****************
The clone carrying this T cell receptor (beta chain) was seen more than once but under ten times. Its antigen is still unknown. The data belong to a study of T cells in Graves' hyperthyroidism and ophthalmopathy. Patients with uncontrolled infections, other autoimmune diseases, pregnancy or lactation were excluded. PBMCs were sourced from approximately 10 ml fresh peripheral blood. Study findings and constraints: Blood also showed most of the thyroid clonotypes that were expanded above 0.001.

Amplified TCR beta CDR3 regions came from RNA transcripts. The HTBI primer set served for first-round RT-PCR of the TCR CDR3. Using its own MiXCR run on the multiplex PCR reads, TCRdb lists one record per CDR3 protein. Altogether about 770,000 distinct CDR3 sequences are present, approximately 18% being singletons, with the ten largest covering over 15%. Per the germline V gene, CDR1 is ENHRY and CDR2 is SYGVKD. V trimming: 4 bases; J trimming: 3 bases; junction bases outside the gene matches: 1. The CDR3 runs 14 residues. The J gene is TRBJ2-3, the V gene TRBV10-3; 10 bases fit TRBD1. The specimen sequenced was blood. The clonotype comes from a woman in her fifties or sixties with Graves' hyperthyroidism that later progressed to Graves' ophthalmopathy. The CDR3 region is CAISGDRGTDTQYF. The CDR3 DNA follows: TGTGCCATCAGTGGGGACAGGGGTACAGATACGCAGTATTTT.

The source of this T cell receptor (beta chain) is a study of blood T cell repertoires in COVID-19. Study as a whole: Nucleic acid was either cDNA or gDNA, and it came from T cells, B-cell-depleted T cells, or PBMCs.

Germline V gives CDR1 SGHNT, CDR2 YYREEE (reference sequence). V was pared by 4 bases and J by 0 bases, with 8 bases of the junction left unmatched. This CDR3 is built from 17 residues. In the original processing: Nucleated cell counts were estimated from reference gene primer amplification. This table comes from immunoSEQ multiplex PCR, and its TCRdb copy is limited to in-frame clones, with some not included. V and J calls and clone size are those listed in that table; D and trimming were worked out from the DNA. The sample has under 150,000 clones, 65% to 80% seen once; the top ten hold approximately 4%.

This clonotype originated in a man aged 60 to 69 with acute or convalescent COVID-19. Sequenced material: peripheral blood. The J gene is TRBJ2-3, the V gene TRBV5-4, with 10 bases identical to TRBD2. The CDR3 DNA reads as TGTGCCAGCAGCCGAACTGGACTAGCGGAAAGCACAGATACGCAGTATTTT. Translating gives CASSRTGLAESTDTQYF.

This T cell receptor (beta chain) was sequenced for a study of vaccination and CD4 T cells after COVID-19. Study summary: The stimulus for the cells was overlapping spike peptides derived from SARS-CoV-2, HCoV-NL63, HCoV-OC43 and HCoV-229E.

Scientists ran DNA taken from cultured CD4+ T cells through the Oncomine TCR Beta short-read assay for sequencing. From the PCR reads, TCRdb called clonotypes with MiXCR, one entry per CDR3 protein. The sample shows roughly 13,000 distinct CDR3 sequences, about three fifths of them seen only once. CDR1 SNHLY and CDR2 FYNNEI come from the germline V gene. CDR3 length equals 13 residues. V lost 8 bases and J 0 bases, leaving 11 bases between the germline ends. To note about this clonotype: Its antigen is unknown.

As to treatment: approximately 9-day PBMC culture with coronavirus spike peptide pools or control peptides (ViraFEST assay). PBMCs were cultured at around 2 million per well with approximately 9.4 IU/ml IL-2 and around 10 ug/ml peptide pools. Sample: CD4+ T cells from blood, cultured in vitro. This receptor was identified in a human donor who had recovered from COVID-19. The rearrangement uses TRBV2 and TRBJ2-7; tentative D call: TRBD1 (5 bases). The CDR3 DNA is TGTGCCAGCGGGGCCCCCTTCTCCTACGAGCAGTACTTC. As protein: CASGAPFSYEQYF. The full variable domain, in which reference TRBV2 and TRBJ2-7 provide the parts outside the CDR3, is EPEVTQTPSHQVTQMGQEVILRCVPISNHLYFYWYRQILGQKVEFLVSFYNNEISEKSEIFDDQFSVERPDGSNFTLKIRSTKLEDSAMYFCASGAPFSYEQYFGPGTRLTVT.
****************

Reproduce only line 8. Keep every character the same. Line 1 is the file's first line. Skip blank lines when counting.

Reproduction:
As to treatment: approximately 9-day PBMC culture with coronavirus spike peptide pools or control peptides (ViraFEST assay). PBMCs were cultured at around 2 million per well with approximately 9.4 IU/ml IL-2 and around 10 ug/ml peptide pools. Sample: CD4+ T cells from blood, cultured in vitro. This receptor was identified in a human donor who had recovered from COVID-19. The rearrangement uses TRBV2 and TRBJ2-7; tentative D call: TRBD1 (5 bases). The CDR3 DNA is TGTGCCAGCGGGGCCCCCTTCTCCTACGAGCAGTACTTC. As protein: CASGAPFSYEQYF. The full variable domain, in which reference TRBV2 and TRBJ2-7 provide the parts outside the CDR3, is EPEVTQTPSHQVTQMGQEVILRCVPISNHLYFYWYRQILGQKVEFLVSFYNNEISEKSEIFDDQFSVERPDGSNFTLKIRSTKLEDSAMYFCASGAPFSYEQYFGPGTRLTVT.